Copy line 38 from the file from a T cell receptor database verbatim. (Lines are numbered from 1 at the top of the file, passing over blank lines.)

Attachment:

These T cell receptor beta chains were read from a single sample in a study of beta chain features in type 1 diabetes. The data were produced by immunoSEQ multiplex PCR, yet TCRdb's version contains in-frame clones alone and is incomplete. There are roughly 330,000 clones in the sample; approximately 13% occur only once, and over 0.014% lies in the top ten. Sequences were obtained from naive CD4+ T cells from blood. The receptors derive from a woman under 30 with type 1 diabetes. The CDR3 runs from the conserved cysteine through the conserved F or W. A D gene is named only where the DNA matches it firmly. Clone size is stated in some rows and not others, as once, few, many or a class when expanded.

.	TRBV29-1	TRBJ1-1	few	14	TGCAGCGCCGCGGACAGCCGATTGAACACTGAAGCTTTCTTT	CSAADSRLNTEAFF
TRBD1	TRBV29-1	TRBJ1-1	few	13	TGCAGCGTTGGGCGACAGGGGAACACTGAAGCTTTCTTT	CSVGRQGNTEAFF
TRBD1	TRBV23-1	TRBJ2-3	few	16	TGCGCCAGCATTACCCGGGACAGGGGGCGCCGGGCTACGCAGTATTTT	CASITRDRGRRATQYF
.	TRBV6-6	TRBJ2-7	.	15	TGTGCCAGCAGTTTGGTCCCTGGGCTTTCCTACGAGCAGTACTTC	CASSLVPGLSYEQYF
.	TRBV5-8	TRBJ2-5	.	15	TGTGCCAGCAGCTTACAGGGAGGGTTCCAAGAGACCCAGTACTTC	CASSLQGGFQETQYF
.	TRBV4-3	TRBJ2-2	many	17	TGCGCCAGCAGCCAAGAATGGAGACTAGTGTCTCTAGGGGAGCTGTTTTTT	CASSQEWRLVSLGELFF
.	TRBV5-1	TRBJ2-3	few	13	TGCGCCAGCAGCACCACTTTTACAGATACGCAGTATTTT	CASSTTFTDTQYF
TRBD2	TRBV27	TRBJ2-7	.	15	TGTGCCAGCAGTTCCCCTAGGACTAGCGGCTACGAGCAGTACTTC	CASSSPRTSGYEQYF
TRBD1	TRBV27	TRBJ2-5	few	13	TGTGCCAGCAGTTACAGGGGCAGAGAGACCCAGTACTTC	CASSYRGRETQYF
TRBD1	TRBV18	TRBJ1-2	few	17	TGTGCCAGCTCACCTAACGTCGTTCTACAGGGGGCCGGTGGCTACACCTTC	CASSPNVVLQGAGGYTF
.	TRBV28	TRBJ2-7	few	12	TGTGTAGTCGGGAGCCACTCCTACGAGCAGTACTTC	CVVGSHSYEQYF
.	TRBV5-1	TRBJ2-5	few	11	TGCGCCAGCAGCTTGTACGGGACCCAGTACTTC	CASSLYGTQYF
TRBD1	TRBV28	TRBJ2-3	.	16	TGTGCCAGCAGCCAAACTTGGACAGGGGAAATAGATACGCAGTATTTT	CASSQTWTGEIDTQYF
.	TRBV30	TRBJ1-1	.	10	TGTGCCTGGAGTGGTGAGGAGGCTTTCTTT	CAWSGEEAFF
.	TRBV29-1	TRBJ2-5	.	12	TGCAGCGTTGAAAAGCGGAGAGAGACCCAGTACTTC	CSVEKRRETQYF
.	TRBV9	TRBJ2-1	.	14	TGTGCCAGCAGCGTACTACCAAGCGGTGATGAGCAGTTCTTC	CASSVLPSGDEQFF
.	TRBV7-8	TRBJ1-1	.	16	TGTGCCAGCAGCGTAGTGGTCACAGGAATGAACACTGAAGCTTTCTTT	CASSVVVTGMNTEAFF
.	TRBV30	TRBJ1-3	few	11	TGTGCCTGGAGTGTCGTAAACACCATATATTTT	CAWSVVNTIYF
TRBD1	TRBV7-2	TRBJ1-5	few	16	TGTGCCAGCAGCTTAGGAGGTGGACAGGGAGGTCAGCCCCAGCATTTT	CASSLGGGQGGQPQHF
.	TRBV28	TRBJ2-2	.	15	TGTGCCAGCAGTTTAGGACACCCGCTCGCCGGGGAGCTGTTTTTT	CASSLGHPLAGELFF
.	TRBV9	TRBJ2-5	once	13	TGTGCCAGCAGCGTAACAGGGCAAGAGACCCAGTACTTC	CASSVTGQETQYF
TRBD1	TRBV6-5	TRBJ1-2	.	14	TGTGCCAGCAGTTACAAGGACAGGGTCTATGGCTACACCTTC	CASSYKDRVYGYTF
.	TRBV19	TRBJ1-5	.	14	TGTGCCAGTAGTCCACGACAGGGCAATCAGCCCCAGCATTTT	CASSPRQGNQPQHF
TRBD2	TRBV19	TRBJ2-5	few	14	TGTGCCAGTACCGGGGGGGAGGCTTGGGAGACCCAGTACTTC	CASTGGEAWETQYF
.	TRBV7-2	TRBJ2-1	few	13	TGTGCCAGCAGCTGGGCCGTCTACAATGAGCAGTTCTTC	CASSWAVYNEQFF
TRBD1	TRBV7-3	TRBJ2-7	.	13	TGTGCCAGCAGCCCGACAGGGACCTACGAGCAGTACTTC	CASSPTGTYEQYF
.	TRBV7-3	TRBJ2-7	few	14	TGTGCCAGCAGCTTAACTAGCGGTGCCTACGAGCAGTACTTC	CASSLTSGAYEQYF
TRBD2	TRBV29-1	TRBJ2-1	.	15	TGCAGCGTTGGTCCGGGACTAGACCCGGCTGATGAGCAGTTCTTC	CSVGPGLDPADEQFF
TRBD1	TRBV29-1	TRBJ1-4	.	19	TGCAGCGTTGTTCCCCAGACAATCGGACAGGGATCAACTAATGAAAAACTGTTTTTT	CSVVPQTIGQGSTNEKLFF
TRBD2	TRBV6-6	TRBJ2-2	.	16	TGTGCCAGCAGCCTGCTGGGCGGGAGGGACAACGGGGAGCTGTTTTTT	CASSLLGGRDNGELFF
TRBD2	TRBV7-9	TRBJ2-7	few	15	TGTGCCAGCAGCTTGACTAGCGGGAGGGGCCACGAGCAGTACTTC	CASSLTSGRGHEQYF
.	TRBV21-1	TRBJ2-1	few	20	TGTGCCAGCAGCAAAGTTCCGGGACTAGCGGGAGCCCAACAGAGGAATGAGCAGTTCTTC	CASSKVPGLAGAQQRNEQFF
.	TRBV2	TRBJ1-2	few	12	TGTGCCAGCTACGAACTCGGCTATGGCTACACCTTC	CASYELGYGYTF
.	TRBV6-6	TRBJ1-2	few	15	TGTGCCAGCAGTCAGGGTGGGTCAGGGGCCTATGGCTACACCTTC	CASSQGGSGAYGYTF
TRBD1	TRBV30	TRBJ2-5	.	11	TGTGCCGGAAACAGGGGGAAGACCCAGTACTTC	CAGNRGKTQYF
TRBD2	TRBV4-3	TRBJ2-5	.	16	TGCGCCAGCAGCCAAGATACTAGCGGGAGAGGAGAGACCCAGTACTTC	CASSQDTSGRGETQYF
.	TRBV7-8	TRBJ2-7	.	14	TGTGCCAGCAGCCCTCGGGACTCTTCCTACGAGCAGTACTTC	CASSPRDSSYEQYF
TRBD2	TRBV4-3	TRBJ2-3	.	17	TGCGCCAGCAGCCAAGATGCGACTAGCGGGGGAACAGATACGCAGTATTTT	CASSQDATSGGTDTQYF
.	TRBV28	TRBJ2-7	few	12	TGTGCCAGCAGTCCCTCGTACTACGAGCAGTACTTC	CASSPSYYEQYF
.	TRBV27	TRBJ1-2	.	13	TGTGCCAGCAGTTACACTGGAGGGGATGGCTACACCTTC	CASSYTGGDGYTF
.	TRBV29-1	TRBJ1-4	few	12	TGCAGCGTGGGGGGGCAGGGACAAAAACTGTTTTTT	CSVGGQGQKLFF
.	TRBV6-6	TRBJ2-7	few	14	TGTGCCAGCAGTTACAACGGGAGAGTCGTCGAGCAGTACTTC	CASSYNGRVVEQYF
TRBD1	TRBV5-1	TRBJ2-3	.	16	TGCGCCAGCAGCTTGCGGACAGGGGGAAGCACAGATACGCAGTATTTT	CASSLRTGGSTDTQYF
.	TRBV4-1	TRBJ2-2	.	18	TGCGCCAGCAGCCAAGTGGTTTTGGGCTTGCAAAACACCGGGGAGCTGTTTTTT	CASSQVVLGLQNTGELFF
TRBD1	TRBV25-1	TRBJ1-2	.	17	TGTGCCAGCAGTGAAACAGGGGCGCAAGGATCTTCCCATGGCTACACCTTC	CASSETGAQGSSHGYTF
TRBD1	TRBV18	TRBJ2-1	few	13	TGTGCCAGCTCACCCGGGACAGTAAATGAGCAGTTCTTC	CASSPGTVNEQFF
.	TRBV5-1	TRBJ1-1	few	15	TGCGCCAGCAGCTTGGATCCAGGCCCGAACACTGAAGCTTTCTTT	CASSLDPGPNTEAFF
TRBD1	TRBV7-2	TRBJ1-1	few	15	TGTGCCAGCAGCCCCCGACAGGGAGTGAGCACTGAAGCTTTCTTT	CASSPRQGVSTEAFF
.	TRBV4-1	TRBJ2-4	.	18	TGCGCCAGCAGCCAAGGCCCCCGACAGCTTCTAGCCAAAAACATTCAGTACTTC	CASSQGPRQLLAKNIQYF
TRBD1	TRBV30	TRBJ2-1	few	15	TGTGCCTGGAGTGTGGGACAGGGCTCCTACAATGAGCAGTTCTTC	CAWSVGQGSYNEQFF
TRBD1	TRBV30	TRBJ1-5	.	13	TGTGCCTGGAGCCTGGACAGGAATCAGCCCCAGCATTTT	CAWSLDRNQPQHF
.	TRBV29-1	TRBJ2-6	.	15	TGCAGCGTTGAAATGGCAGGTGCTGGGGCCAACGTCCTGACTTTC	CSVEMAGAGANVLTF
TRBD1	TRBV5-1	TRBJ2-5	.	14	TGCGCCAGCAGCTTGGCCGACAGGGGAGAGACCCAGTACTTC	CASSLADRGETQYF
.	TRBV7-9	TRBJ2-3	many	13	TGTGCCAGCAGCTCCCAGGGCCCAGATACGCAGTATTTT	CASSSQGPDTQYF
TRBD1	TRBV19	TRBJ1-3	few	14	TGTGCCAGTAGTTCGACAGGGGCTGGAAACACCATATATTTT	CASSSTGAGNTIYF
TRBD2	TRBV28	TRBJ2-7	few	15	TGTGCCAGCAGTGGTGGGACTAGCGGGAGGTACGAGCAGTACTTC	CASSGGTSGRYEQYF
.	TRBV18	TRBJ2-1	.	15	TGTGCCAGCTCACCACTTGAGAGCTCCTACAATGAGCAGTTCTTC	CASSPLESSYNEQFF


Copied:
.	TRBV7-8	TRBJ2-7	.	14	TGTGCCAGCAGCCCTCGGGACTCTTCCTACGAGCAGTACTTC	CASSPRDSSYEQYF